“Obviously, if people cannot find work, they can’t afford to find a place to live. If their salaries are low, they have to work more than one job in order to make their rent and it’s a difficult thing, and that’s why the Liberal government is also looking at increasing some wages; for example, looking to increase PSW’s wage to 25 an hour,” Forbes said.
“The Liberals have already raised the minimum wage for federal employees to 15 an hour. So a little more money in your pocket can maybe make the difference between affording a home and not. The other thing that many Liberal candidates, including sitting MP’s, are looking at, pushing forward and is kind of bubbling up in the Liberal policy is Universal Basic Income. So something like that can really he;p families stay at the home that they are in if some kind of disaster happens or perhaps afford something else. “
The New Democratic Party’s candidate Zac Miller said one party focus would be to give municipalities money for affordable housing via the Canada Mortgage and Housing Corporation, as has been done in the past.
“It happened in Lindsay in the 1950s and 60s to great success, and I’m pretty sure it could be replicated in 2021,” says Miller. “That’s a big problem solver, giving municipalities more money so they can build affordable homes according to the development metrics they have set.”
Miller says he would also be in favour of vacancy taxes on empty homes, as well as implementing safeguards to stop foreign buyers from snatching up property in Canada.
“To curb housing prices, increasing supply is definitely one way to do that, but [so is] making sure that foreign speculators that buy the property and leave it vacant aren’t allowed to do that,” says Miller. “That’s another home that can’t be used for students, or families, or someone who wants to actually buy a home.”
According to Miller, the federal NDP’s plan goes “above and beyond” what the Liberal government has announced over the past six years. It includes a promise to build 500,000 affordable homes.
The Green Party of Canada’s candidate Angel Godsoe said “Safe and affordable housing is a human right – The GPC will make sure the Guaranteed Livable Income will go far to help Canadians meet their monthly costs, including housing, ensuring the policy of “housing first” is utilized (homeless people into homes) and building more affordable housing,”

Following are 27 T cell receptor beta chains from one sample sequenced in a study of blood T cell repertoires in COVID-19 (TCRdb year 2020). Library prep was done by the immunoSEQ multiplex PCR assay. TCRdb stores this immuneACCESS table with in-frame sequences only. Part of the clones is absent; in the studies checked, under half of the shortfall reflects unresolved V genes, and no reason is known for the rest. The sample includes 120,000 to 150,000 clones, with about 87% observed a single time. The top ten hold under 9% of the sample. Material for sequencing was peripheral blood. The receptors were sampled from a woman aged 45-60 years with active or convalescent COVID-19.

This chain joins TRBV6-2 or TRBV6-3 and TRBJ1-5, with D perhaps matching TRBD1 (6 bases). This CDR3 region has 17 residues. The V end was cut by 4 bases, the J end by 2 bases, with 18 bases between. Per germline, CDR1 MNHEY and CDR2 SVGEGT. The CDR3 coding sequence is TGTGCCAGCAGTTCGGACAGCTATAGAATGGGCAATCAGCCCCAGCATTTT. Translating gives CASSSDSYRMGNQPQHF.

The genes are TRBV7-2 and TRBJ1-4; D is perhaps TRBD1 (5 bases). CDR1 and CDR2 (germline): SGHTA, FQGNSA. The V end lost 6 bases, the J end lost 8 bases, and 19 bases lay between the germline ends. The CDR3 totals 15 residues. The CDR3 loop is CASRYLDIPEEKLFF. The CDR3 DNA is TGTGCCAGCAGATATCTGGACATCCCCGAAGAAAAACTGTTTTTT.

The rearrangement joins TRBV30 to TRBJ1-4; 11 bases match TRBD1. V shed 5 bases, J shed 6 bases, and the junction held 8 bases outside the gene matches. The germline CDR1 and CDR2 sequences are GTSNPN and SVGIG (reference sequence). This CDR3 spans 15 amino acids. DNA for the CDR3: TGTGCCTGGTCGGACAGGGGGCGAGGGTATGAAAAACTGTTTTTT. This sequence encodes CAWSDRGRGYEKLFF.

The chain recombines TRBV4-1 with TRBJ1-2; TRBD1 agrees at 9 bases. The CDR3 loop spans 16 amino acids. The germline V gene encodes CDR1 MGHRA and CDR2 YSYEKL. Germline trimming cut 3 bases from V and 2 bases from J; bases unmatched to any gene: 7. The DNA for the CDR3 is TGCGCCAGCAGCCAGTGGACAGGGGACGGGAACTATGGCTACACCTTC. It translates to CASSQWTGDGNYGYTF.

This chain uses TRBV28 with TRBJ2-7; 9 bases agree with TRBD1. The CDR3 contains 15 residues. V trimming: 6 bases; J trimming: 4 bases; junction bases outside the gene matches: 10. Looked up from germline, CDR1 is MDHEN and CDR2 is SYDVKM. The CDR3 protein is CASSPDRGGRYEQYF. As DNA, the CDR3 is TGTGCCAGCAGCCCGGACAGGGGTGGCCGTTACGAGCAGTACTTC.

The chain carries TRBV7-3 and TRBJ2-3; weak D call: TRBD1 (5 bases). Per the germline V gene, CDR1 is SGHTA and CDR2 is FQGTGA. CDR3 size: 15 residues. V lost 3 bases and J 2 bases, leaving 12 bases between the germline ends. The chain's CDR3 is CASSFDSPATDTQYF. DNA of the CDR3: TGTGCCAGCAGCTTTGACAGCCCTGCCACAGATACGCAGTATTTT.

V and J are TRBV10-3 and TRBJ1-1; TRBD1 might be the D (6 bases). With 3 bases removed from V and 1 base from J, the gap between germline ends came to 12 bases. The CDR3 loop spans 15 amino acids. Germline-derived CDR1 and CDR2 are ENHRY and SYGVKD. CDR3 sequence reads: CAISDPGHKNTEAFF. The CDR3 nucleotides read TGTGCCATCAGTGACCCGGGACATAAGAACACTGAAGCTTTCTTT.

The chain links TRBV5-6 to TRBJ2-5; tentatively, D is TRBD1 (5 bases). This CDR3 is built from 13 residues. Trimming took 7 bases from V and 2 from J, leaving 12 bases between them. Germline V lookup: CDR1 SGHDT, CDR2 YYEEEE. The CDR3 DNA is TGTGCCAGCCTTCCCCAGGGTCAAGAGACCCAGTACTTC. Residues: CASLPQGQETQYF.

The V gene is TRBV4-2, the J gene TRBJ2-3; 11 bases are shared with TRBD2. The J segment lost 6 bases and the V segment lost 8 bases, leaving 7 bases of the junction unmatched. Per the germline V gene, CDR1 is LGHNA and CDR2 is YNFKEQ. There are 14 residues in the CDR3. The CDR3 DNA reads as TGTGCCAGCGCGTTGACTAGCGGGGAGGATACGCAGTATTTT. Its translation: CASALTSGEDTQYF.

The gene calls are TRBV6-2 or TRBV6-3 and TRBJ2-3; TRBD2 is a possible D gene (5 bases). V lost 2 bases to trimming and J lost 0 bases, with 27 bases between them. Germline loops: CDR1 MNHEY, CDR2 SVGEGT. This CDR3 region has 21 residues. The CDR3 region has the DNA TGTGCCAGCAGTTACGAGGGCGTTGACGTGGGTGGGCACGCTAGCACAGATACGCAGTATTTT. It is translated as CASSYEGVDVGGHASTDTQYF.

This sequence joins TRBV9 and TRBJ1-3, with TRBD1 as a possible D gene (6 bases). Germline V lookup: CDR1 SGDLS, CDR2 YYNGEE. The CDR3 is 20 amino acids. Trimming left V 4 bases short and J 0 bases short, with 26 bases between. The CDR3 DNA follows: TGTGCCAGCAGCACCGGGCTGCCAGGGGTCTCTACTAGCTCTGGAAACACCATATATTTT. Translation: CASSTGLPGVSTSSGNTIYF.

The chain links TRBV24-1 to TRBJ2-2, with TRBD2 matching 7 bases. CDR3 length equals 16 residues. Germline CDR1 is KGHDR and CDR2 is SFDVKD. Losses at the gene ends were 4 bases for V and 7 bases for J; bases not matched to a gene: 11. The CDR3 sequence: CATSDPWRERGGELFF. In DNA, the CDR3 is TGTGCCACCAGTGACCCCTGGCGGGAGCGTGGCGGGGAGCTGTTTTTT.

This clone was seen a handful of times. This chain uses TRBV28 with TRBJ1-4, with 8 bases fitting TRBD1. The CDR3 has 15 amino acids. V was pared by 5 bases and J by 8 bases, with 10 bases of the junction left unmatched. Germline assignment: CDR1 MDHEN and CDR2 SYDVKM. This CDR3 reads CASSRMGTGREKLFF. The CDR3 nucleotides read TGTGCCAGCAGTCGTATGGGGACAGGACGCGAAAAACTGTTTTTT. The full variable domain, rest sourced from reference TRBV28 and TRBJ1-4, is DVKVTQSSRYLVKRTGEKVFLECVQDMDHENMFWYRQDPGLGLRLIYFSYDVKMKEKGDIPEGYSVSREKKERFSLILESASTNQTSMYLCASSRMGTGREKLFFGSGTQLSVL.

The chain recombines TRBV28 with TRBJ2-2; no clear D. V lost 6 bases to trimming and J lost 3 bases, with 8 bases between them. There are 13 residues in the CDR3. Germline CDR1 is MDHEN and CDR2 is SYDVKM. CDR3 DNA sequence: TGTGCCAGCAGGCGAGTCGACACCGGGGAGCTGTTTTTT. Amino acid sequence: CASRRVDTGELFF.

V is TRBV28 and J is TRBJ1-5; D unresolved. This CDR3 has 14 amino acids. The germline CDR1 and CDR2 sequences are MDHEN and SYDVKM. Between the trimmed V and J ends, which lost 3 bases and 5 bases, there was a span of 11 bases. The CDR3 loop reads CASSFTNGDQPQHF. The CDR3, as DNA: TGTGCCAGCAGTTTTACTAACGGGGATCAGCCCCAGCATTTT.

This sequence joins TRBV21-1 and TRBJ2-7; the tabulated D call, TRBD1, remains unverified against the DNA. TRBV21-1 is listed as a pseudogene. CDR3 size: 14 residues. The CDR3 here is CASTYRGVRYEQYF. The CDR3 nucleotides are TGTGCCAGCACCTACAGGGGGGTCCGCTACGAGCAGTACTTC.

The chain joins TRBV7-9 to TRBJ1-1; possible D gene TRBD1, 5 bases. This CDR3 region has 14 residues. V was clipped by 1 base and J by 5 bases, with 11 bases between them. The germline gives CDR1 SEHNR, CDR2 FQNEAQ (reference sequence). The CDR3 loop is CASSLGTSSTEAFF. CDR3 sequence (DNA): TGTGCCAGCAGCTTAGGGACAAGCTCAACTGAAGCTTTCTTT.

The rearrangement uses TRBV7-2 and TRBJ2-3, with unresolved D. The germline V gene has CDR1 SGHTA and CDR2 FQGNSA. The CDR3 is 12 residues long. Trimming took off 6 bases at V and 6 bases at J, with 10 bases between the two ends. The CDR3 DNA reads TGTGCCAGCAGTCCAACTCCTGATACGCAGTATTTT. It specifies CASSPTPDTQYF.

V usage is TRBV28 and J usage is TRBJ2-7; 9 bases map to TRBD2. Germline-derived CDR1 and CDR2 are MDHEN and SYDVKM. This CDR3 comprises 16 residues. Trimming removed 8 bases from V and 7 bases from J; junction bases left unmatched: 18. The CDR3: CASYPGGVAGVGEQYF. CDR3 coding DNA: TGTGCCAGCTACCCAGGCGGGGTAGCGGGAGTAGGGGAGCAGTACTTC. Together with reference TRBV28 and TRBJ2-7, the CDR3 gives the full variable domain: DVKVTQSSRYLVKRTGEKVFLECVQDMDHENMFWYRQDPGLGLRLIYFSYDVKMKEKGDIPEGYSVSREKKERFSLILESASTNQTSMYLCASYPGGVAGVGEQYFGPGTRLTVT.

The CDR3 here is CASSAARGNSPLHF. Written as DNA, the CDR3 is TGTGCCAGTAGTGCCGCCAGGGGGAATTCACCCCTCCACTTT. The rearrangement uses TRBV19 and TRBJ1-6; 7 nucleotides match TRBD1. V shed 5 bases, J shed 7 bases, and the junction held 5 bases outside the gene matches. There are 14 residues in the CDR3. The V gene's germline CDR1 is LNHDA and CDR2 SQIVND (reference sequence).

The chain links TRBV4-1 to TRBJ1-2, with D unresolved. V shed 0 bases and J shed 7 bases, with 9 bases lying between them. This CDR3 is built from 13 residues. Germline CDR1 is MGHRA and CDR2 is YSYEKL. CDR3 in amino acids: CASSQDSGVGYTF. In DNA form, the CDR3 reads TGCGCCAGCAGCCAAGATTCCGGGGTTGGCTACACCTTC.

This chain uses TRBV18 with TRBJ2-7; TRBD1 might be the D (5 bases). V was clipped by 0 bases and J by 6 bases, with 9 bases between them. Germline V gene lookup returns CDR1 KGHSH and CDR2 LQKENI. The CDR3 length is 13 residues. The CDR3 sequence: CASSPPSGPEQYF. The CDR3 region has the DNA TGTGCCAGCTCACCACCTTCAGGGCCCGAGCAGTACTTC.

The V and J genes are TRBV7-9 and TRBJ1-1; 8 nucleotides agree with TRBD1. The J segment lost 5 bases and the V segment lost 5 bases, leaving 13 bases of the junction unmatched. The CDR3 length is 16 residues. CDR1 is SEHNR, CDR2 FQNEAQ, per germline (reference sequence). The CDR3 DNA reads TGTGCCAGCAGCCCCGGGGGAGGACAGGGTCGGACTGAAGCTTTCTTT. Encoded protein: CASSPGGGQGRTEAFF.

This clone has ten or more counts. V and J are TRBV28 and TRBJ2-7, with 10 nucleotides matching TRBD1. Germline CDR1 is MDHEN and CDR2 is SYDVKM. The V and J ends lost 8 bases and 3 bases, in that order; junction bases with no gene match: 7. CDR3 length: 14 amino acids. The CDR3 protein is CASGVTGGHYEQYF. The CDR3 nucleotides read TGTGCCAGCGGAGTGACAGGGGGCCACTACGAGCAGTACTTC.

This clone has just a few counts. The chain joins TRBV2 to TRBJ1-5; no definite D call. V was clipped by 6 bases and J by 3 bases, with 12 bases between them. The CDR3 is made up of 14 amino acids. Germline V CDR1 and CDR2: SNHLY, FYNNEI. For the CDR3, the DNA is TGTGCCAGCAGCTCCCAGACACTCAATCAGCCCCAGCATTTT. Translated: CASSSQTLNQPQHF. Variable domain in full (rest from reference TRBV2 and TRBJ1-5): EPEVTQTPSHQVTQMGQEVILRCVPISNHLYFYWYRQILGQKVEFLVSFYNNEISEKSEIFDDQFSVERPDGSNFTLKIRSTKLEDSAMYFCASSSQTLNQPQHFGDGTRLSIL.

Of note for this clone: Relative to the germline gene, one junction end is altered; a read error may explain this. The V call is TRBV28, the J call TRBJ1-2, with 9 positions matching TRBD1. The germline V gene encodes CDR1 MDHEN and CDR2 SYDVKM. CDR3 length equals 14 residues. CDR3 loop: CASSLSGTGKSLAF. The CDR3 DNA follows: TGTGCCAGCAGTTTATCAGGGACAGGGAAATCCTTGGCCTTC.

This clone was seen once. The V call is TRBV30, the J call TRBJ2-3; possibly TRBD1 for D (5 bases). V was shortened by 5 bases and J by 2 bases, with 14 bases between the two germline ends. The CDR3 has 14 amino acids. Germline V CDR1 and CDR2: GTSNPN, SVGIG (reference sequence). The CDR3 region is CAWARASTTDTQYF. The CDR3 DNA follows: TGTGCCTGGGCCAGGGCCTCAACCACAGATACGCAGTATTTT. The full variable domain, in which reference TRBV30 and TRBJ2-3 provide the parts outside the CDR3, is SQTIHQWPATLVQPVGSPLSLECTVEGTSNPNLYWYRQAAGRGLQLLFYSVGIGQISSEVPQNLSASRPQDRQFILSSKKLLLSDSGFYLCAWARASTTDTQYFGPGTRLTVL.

Godsoe adds, “as well as increasing funding for cooperative and supportive housing, encourage provinces to continue the eviction freeze until the end of the pandemic, demand a rent freeze post-pandemic for at least a year and launch a massive program in building retro-fits including residential.”
She finished by saying, “The GPC will ensure all housing in indigenous communities is built following principles laid out in the UN Declaration on the Rights of Indigenous People,”
The People’s Party of Canada’s candidate Alison Davidson said “People have to be able to work to buy a house or pay their mortgage or rent. We need the economy to be prosperous for people to build houses and get the ball rolling.”
“From everybody that I’ve spoken to, everybody is looking for workers, like in carpentry, definitely in places like McDonald’s and Tim Horton’s and places like that. It’s actually been difficult finding people to work. It’s kind of antidotal on my behalf, but it seems like there is plenty of work for people who want to get out there.” Davidson added,
“The only thing that’s going to make it difficult, I’ve talked to several people today that are worried about losing their job because they don’t want to get vaccinated. So that’s going to be awful, with unemployment, I don’t even know that’s going to work, it’s kind of scary to think about,”
The Libertarian Party of Canada’s Gene Balfour said the housing crisis is mainly a result of government policies and over-regulation within the housing market. According to Balfour, government overspending has resulted in supply being unable to keep up with demand, which is reflected in the cost of living and has only gotten worse during the pandemic.
“When you overly regulate any aspect of the economy, you ask businesses in that sector to accommodate for those regulations,” says Balfour. “That accommodation has a cost to it, so when you drive up the cost of a business operating efficiently because it has to now comply with an excessive number of regulations, those costs get absorbed and they get passed onto the consumer.”
He says his approach would involve cutting back on taxes and regulations to reduce the influence of every level of government on the housing market. He also calls on young people to petition for less government, as they are the ones most affected by the housing crisis.
*With files from Mathiew Reisler and Martin Halek